Run for your lives 

Photo Finish captures Missoula athletes

If you're like me, every now and then you eagerly throw on a pair of shorts, strap on running shoes and hit the pavement for a little recreational jog. Eagerly, that is, until the second mile, when your screaming right knee makes the act of extending your legs about as pleasurable as poking out your own eye with a fork. Fortunately, a lot of Missoulians either have better knees or they're better at running through the pain, because Missoula is the place for runners, as Neil Chaput de Saintonge's exhibit Photo Finish illustrates.

Standing in the middle of the Rocky Mountain School of Photography Gallery, surrounded by three walls lined with prints of contestants contesting, spectators spectating and runners running, Photo Finish feels more like a starting line. My lungs expand, my calves tense, I can practically hear the masses cheering. I'm waiting for the crowd to leap from the wall, for the starter pistol to fire.

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  • Photo courtesy of Neil Chaput de Saintonge

What surprises me most is how something as pedestrian as images of random people participating in a sport—one that always leaves me as envious as a fenced-in puppy watching coyotes—can be so intriguing. Perhaps it's envy that pins me to the portion of the exhibit reserved for photos of the famed Missoula Marathon. Look at those faces: the concentration, determination, pain, exultation. See those fists pumping the air, the goofy costumes, the kids and the runners with disabilities? They're your neighbors and your children. The skinny dudes racing in their underwear may have bagged your last six-pack at the Orange Street Food Farm.

"That one's Jeanne Chaput de Saintonge," RMSP receptionist Melanie Wright tells me during my first visit, pointing out a photo of Neil's wife and business partner, co-owner of RMSP, from the 2010 Missoula Marathon. In the photo, Jeanne smiles as a ribbon is placed around her neck. There's a story in every photo. The tow-headed child on his knees at the starting line, the throng of runners leaning into a flurry of snow, the couple holding hands and laughing mid-stride. The stories are in the moments beyond the frozen sprint, around the next corner, after the crowd cheers. Which is why it comes as no surprise when Neil tells me that, while people know him from his years studying under Ansel Adams, landscape photography isn't his great passion. "I love telling stories," he says. "Documentary photography is my favorite."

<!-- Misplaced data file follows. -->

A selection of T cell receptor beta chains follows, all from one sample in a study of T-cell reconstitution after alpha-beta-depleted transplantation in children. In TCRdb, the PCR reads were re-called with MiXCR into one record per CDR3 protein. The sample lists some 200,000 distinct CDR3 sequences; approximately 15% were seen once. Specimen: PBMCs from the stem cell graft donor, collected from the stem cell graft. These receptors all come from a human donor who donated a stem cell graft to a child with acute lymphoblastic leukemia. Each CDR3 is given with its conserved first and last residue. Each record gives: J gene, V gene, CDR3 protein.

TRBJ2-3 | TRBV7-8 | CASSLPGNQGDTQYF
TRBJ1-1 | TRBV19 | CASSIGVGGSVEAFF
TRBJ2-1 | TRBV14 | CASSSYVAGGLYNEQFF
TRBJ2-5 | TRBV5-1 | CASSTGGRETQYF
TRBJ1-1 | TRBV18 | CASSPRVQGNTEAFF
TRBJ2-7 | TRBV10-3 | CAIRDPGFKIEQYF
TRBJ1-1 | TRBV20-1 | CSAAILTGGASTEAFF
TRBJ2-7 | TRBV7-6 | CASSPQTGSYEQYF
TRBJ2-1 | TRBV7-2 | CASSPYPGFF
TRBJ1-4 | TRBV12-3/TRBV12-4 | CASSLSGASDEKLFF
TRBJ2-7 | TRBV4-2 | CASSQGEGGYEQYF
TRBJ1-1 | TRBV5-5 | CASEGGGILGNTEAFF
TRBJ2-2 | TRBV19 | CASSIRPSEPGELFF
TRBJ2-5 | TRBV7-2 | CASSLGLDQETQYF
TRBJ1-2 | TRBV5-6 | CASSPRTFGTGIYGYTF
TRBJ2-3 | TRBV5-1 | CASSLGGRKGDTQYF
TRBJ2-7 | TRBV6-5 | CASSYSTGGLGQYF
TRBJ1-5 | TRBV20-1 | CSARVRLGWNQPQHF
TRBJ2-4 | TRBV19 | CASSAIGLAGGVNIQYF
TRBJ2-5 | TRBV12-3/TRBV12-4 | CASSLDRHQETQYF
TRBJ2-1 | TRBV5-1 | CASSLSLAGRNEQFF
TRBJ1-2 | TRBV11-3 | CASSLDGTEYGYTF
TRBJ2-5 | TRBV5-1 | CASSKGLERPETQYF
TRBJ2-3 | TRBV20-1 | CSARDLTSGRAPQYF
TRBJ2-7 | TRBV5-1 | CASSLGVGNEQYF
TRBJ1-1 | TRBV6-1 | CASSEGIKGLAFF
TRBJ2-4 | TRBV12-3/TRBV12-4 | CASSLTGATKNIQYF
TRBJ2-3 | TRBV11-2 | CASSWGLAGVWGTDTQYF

Like me, Neil wishes he could run, but a slight lung condition limits him to race walking. His 19-year-old son, Forest Chaput de Saintonge, is a serious runner though. Forest ran all four years at Hellgate High School, and now at UM. For Neil, it was an easy leap from shooting high school meets to volunteering his lens during Run Wild Missoula races. "What a wonderful group," he says, adding that his appreciation for it was the motivation for Photo Finish. "This show publicizes Run Wild's work, emphasizes what's going on in this run-happy city," he says. And what better way to support a community you love than to give the photos away to anyone who chooses to claim his or her portrait?

Walking through Photo Finish, it's easy to feel like you're a part of something. I'm almost as much a participant here in the RMSP gallery as I'd have been at any of the races. Fire the pistol, I want to shout. I'm ready.

Photo Finish continues through April at the RMSP Gallery, 216 N. Higgins Ave. Mon.–Fri. from 8 AM to 5 PM.

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